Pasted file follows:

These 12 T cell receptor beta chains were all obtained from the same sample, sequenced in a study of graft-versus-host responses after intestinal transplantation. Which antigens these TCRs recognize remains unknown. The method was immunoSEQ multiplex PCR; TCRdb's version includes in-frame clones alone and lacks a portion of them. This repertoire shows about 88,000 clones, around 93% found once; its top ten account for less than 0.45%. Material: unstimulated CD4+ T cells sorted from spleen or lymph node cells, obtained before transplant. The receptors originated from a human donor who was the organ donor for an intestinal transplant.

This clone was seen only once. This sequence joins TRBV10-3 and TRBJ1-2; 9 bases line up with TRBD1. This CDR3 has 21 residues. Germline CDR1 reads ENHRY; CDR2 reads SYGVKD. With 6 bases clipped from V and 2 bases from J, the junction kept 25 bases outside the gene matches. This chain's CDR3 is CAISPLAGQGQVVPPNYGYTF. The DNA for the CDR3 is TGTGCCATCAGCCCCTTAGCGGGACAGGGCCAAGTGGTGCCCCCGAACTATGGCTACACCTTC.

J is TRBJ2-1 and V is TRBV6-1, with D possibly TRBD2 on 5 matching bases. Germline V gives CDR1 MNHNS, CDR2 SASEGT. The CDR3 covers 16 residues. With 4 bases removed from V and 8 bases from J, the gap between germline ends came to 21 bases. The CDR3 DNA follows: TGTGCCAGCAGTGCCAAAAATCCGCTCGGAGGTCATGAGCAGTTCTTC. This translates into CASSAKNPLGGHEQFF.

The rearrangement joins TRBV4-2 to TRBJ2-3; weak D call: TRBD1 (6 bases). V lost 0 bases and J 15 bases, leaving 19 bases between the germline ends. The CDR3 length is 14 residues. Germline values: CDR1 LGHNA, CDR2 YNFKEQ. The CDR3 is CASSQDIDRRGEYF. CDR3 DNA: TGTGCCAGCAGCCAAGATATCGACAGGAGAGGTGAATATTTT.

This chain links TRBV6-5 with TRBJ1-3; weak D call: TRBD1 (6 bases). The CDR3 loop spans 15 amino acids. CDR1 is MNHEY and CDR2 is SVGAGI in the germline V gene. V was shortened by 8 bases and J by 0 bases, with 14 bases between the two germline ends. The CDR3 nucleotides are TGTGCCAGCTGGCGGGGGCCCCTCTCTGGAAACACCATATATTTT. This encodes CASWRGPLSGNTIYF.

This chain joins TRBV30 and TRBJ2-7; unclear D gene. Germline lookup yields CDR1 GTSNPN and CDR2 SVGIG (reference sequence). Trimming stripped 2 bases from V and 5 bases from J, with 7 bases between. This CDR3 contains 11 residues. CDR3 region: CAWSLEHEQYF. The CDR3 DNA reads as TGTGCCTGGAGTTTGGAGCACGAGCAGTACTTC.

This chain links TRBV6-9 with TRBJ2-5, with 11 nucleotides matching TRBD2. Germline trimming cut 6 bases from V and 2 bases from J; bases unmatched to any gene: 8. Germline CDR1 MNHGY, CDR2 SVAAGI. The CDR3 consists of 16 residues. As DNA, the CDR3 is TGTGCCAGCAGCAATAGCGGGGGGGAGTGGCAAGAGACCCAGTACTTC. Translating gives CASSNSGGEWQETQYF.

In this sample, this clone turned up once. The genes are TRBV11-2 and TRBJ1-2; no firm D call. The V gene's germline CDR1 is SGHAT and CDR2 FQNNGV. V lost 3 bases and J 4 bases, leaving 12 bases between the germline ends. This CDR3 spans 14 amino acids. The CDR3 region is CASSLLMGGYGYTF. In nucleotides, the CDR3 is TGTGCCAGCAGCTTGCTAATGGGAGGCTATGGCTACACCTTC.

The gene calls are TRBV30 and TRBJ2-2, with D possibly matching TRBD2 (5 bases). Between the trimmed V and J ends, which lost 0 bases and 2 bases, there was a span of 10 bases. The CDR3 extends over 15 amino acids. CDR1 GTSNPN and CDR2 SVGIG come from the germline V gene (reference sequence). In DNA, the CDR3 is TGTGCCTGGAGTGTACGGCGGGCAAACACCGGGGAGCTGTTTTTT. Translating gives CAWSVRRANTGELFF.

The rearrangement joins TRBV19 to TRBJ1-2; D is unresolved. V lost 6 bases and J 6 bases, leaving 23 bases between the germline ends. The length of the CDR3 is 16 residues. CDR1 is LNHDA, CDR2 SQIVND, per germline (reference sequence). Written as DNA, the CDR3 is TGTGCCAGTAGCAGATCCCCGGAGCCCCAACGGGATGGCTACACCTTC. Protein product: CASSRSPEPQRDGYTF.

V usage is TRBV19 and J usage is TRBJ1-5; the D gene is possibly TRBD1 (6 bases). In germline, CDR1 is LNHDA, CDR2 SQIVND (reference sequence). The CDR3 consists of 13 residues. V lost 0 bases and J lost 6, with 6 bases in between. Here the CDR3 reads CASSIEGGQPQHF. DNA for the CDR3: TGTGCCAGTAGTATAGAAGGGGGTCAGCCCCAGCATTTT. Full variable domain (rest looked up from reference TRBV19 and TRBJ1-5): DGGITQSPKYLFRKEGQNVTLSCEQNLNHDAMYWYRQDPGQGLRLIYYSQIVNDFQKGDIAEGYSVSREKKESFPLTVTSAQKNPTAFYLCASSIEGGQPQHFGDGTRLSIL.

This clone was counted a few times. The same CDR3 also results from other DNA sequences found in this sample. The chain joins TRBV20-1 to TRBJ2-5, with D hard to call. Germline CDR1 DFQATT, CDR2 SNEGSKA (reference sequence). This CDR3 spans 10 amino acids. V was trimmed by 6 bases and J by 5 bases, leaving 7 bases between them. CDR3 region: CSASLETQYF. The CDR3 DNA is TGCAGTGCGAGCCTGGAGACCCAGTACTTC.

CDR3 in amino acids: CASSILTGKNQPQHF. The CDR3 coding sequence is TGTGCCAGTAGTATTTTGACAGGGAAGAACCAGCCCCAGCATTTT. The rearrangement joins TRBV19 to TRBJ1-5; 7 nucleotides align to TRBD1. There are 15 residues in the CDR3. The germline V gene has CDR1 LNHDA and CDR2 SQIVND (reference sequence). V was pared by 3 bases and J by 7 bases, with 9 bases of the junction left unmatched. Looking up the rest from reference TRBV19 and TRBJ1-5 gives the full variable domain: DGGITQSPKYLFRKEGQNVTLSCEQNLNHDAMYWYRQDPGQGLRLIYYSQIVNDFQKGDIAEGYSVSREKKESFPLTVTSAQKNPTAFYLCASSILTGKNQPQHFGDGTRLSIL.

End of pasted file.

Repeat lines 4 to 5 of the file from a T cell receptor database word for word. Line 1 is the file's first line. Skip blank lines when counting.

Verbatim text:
The rearrangement joins TRBV4-2 to TRBJ2-3; weak D call: TRBD1 (6 bases). V lost 0 bases and J 15 bases, leaving 19 bases between the germline ends. The CDR3 length is 14 residues. Germline values: CDR1 LGHNA, CDR2 YNFKEQ. The CDR3 is CASSQDIDRRGEYF. CDR3 DNA: TGTGCCAGCAGCCAAGATATCGACAGGAGAGGTGAATATTTT.

This chain links TRBV6-5 with TRBJ1-3; weak D call: TRBD1 (6 bases). The CDR3 loop spans 15 amino acids. CDR1 is MNHEY and CDR2 is SVGAGI in the germline V gene. V was shortened by 8 bases and J by 0 bases, with 14 bases between the two germline ends. The CDR3 nucleotides are TGTGCCAGCTGGCGGGGGCCCCTCTCTGGAAACACCATATATTTT. This encodes CASWRGPLSGNTIYF.